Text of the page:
19th Sunday (B)

I am the living bread came down from heaven. There is no bread here on earth that gives immortality. This is why Christ has descended from Heaven to satisfy the hunger for Heaven. Christ is the extraordinary bread that satisfies the extraordinary and immense hunger of the man who is capable, even eager, to be open to infinite aspirations (Cf. Saint Augustine of Hippo, Confessions, 1, 1).

On Holy Thursday 2003 Saint John Paul II published an Encyclical Ecclesia de Eucharistia, which says the Eucharist is at the center of the Church (§3). The Church was born at Pentecost but a decisive moment in the shaping of the Church was the institution of the Eucharist in the Upper Room during the Last Supper (§5). What more could Jesus have done for us? In the Eucharist Jesus shows a love, which goes to the end and knows no measure (§11). Our relationship with Christ begins at baptism and is strengthened by the Eucharist (§22). Whenever Mass is celebrated we are led back in spirit to Calvary (§4). The Mass makes present the sacrifice of the Cross; it does not add to it or multiply it but makes Christ’s sacrifice present in time. The sacrifice of Christ and the sacrifice of the Eucharist are one single sacrifice (§12). The consecration at Mass changes the whole substance of the bread into the substance of the body of Christ and the whole substance of the wine into the substance of his blood and the Church calls this change transubstantiation (§15).

Jesus makes a series of unique claimsin today’s gospel passage: 1) “I am the living bread that came down from heaven.”  2)”I am the bread of life.”  3) “The bread that I will give is my flesh for the life of the world.” 4)“No one can come to me unless the Father who sent me draws him.”  5)“I will raise him on the last day.” 6) “No one has seen the Father except the one who is from God.”  In short, Christ Jesus reveals himself as God and as the “breadof life from heaven” sent by the Father for our salvation.

People could hardly graspthe importance of this profound teaching, when Jesus claimed to be the “bread of life” (v. 35) who “came down from heaven” (v. 38).  They knew his father and mother (v. 42), and thought of him as just another hometown boy – a carpenter by profession without any formal training in Mosaic Laws and Jewish Scriptures.  They could remember when he had moved from Nazareth to Capernaum with a band of unknown disciples, mostly fishermen.

Jesus knew that the Jews were upsetabout his explanation that the multiplication of bread and fish signified that he himself was the heavenly bread that gives eternal life. Jesus challenged the Jews to take a journey of faith by seeing him, not as the son of Joseph, but as the one who came down from heaven. Saying, “No one can come to me unless drawn by the Father who sent me.”Jesus told his listeners, and tells us, that everyone who has become his follower has done so because God the Father has called him or her to Jesus.  It is an act of God that has brought us to follow the way of Jesus.  Faith is a gift.  To follow Jesus is to live by faith; to believe means to make those necessary changes to one’s lifestyle that being a believer demands.  Then Jesus offered the ultimate reassurance to every one of us who believes: “I will raise him up on the last day” (cf. vv.39, 40, 44, 54). This persistent theme serves to remind the reader/listener that only Jesus, the true bread of life, can impart the gift of eternal life to the faithful.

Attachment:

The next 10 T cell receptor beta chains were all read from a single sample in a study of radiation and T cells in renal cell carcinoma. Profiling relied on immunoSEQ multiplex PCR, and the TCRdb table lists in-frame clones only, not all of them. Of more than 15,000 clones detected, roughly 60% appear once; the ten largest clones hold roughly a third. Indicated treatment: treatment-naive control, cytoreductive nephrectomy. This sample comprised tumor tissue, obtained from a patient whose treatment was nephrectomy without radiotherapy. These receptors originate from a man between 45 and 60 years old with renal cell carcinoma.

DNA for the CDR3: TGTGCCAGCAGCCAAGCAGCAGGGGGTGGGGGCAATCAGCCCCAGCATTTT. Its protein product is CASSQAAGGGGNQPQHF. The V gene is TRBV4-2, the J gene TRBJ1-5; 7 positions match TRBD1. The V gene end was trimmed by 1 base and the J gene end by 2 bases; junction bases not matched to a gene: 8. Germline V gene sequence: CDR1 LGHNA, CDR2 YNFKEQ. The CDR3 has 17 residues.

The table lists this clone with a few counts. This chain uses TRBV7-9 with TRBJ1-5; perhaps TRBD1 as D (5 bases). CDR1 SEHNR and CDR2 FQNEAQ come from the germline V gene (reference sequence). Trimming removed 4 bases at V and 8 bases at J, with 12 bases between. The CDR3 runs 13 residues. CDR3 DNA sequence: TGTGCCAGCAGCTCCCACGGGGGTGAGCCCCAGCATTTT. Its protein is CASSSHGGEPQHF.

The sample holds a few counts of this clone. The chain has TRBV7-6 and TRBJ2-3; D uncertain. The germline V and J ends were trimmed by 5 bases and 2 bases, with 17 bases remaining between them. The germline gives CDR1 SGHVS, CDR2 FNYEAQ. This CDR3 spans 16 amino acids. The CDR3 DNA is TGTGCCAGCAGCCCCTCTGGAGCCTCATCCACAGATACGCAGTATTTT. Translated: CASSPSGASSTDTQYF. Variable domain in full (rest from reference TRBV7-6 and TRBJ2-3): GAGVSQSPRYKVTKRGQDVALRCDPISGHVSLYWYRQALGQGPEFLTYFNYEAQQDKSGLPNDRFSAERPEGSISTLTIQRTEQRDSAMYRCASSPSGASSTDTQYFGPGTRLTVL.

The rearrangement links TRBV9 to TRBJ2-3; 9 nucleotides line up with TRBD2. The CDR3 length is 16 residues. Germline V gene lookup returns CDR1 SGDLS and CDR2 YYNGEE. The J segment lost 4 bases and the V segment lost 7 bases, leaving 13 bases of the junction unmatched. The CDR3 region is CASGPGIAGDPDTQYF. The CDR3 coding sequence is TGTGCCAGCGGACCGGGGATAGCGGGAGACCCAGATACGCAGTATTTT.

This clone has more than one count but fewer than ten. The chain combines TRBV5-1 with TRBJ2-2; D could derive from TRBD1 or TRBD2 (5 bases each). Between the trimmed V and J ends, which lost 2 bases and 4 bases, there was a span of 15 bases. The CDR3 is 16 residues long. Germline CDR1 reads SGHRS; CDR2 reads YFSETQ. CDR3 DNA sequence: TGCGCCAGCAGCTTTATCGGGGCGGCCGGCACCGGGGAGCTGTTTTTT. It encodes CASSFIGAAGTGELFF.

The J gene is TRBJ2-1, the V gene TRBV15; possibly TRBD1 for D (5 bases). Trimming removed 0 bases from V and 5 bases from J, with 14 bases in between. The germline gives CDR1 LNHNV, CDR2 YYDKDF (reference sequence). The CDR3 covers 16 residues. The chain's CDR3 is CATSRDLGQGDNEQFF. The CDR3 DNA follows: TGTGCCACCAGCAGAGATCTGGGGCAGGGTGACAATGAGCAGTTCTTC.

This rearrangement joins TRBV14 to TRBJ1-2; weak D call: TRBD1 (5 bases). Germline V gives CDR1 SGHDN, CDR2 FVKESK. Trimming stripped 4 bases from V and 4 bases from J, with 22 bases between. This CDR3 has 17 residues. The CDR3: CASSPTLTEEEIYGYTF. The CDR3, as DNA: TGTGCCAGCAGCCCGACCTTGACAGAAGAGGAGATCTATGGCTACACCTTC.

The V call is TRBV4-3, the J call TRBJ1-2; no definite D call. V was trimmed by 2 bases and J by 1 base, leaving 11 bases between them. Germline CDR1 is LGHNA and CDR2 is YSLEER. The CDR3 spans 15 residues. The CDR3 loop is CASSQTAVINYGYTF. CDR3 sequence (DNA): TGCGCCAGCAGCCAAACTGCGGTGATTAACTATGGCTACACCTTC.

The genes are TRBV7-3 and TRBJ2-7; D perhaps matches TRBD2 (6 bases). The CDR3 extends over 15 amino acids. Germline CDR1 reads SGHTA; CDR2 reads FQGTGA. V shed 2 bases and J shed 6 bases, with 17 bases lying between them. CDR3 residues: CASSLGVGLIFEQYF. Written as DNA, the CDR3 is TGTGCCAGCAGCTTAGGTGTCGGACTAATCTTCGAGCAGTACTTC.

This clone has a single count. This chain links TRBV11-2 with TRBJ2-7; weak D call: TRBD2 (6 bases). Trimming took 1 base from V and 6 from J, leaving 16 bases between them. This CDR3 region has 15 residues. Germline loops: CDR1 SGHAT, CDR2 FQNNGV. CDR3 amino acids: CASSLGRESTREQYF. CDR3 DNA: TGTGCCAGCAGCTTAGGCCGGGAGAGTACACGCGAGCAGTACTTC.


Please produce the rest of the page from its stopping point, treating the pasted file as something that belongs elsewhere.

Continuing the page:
Faith in practice: “Everyone who has heard and learned from the Father comes to me.” Here Jesus clarifies that listening to God, and learning from God are key factors in our seeking Jesus and in our growing into strong believers and faithful servants of Jesus.  The Good News is that God is willing to be present in our midst and to teach us.  Jesus asserts this point quoting scripture, “And they shall be taught by God.”

The bread from heaven is also the word of God: In the Bible, bread appears several times as an image of wisdom, or divine revelation:Isaiahsays “You who have no money, come, receive bread and eat”(55:1-3); Proverbsstates that all should “Come, eat of my bread”(9:1-6), and Sirachsays, “Whoever fears the Lord and holds to the law will obtain wisdom… She will feed him with the bread of learning.”(15:1-3).  Thisshould make a lot of sense to us, because we read books and watch movies and television to learn about life (hopefully) and to increase our knowledge.  In the same way, we need to read, reflect and pray over the Word of God privately so that it can nourish our souls and be our true “soul food”.

We need to appreciate God’s love for usexpressed in the Holy Eucharist. Saint John Paul II taught: “The Eucharist is the sacrament of the presence of Christ, who gives himself to us because he loves us.  To celebrate the Eucharist, “to eat his flesh and drink his blood”, means to accept the wisdom of the Cross and the path of service.  It means that we signal our willingness to sacrifice ourselves for others, as Christ has done.”

We eat that bread by absorbing into ourselves the spirit, the truth and integrity, the love and compassion, the generosity and peacefulness of Jesus.  And how do we know we have truly eaten this bread? By the kind of people we become, by the ways in which we behave. The Second Reading (from Ephesians) gives a few examples: not having grudges against others; not losing our temper and shouting at people; not calling people names; not acting spitefully and getting our own back; being friendly, approachable, kind, forgiving, especially to strangers and outsiders.  Yes, today, let us taste and see and experience how good the Lord is. Let him be the primary food and nourishment of our lives.